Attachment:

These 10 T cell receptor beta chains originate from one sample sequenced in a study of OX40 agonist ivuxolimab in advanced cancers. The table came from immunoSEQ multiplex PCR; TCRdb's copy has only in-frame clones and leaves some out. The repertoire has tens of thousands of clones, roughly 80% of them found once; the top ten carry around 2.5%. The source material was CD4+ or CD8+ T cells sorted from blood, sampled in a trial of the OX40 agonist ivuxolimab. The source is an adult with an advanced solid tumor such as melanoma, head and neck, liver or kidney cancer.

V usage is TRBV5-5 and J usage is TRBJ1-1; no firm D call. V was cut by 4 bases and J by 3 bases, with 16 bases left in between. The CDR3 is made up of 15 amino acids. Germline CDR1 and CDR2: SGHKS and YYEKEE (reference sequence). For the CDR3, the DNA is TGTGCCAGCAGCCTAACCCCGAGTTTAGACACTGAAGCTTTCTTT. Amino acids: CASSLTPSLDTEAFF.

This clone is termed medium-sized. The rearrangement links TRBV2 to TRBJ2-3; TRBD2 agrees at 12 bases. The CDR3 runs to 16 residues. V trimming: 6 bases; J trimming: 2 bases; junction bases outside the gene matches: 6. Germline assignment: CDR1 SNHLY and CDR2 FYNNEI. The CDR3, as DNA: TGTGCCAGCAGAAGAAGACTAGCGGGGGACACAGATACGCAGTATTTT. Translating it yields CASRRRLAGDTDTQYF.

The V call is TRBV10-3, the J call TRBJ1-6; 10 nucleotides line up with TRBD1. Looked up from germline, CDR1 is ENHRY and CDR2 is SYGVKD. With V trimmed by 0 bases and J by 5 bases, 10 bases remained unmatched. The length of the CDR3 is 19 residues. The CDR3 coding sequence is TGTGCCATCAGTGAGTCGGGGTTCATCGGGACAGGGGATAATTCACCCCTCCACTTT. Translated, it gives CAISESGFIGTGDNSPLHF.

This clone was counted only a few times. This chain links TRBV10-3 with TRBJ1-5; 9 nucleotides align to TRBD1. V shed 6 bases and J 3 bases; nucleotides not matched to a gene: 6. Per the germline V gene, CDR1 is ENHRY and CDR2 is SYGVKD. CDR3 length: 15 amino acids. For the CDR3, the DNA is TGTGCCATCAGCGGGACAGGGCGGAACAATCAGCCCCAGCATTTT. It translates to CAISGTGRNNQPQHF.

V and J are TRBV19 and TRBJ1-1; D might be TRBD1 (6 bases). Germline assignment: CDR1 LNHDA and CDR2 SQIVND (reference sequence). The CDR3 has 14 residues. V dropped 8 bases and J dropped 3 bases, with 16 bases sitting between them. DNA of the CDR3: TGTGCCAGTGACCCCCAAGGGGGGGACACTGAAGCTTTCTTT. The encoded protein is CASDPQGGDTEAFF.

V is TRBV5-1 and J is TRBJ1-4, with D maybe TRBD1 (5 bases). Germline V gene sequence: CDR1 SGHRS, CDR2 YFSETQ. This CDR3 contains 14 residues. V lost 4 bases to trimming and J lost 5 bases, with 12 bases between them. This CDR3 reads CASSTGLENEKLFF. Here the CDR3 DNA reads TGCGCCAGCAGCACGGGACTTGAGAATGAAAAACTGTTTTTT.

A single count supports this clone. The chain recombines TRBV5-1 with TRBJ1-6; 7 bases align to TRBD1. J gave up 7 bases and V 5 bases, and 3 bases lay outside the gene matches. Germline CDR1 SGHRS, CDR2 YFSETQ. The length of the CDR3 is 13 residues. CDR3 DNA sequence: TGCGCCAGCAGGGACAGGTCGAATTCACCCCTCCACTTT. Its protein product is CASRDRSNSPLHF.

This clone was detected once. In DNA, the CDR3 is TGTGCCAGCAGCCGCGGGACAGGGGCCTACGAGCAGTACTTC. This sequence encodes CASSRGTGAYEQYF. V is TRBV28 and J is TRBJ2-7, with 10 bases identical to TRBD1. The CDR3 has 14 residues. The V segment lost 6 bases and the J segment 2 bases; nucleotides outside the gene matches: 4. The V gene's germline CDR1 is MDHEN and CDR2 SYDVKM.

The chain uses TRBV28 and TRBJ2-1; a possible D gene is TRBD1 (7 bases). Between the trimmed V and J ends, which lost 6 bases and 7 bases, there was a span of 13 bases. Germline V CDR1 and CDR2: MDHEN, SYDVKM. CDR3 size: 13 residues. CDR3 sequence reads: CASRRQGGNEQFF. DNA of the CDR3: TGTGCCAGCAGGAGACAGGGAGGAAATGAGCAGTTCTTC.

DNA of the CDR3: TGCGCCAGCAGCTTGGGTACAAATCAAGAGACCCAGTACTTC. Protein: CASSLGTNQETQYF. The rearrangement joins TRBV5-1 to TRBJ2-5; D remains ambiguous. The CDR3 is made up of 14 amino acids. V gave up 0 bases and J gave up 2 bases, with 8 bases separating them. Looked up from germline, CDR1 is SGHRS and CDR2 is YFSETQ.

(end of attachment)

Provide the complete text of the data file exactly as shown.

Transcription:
These 10 T cell receptor beta chains originate from one sample sequenced in a study of OX40 agonist ivuxolimab in advanced cancers. The table came from immunoSEQ multiplex PCR; TCRdb's copy has only in-frame clones and leaves some out. The repertoire has tens of thousands of clones, roughly 80% of them found once; the top ten carry around 2.5%. The source material was CD4+ or CD8+ T cells sorted from blood, sampled in a trial of the OX40 agonist ivuxolimab. The source is an adult with an advanced solid tumor such as melanoma, head and neck, liver or kidney cancer.

V usage is TRBV5-5 and J usage is TRBJ1-1; no firm D call. V was cut by 4 bases and J by 3 bases, with 16 bases left in between. The CDR3 is made up of 15 amino acids. Germline CDR1 and CDR2: SGHKS and YYEKEE (reference sequence). For the CDR3, the DNA is TGTGCCAGCAGCCTAACCCCGAGTTTAGACACTGAAGCTTTCTTT. Amino acids: CASSLTPSLDTEAFF.

This clone is termed medium-sized. The rearrangement links TRBV2 to TRBJ2-3; TRBD2 agrees at 12 bases. The CDR3 runs to 16 residues. V trimming: 6 bases; J trimming: 2 bases; junction bases outside the gene matches: 6. Germline assignment: CDR1 SNHLY and CDR2 FYNNEI. The CDR3, as DNA: TGTGCCAGCAGAAGAAGACTAGCGGGGGACACAGATACGCAGTATTTT. Translating it yields CASRRRLAGDTDTQYF.

The V call is TRBV10-3, the J call TRBJ1-6; 10 nucleotides line up with TRBD1. Looked up from germline, CDR1 is ENHRY and CDR2 is SYGVKD. With V trimmed by 0 bases and J by 5 bases, 10 bases remained unmatched. The length of the CDR3 is 19 residues. The CDR3 coding sequence is TGTGCCATCAGTGAGTCGGGGTTCATCGGGACAGGGGATAATTCACCCCTCCACTTT. Translated, it gives CAISESGFIGTGDNSPLHF.

This clone was counted only a few times. This chain links TRBV10-3 with TRBJ1-5; 9 nucleotides align to TRBD1. V shed 6 bases and J 3 bases; nucleotides not matched to a gene: 6. Per the germline V gene, CDR1 is ENHRY and CDR2 is SYGVKD. CDR3 length: 15 amino acids. For the CDR3, the DNA is TGTGCCATCAGCGGGACAGGGCGGAACAATCAGCCCCAGCATTTT. It translates to CAISGTGRNNQPQHF.

V and J are TRBV19 and TRBJ1-1; D might be TRBD1 (6 bases). Germline assignment: CDR1 LNHDA and CDR2 SQIVND (reference sequence). The CDR3 has 14 residues. V dropped 8 bases and J dropped 3 bases, with 16 bases sitting between them. DNA of the CDR3: TGTGCCAGTGACCCCCAAGGGGGGGACACTGAAGCTTTCTTT. The encoded protein is CASDPQGGDTEAFF.

V is TRBV5-1 and J is TRBJ1-4, with D maybe TRBD1 (5 bases). Germline V gene sequence: CDR1 SGHRS, CDR2 YFSETQ. This CDR3 contains 14 residues. V lost 4 bases to trimming and J lost 5 bases, with 12 bases between them. This CDR3 reads CASSTGLENEKLFF. Here the CDR3 DNA reads TGCGCCAGCAGCACGGGACTTGAGAATGAAAAACTGTTTTTT.

A single count supports this clone. The chain recombines TRBV5-1 with TRBJ1-6; 7 bases align to TRBD1. J gave up 7 bases and V 5 bases, and 3 bases lay outside the gene matches. Germline CDR1 SGHRS, CDR2 YFSETQ. The length of the CDR3 is 13 residues. CDR3 DNA sequence: TGCGCCAGCAGGGACAGGTCGAATTCACCCCTCCACTTT. Its protein product is CASRDRSNSPLHF.

This clone was detected once. In DNA, the CDR3 is TGTGCCAGCAGCCGCGGGACAGGGGCCTACGAGCAGTACTTC. This sequence encodes CASSRGTGAYEQYF. V is TRBV28 and J is TRBJ2-7, with 10 bases identical to TRBD1. The CDR3 has 14 residues. The V segment lost 6 bases and the J segment 2 bases; nucleotides outside the gene matches: 4. The V gene's germline CDR1 is MDHEN and CDR2 SYDVKM.

The chain uses TRBV28 and TRBJ2-1; a possible D gene is TRBD1 (7 bases). Between the trimmed V and J ends, which lost 6 bases and 7 bases, there was a span of 13 bases. Germline V CDR1 and CDR2: MDHEN, SYDVKM. CDR3 size: 13 residues. CDR3 sequence reads: CASRRQGGNEQFF. DNA of the CDR3: TGTGCCAGCAGGAGACAGGGAGGAAATGAGCAGTTCTTC.

DNA of the CDR3: TGCGCCAGCAGCTTGGGTACAAATCAAGAGACCCAGTACTTC. Protein: CASSLGTNQETQYF. The rearrangement joins TRBV5-1 to TRBJ2-5; D remains ambiguous. The CDR3 is made up of 14 amino acids. V gave up 0 bases and J gave up 2 bases, with 8 bases separating them. Looked up from germline, CDR1 is SGHRS and CDR2 is YFSETQ.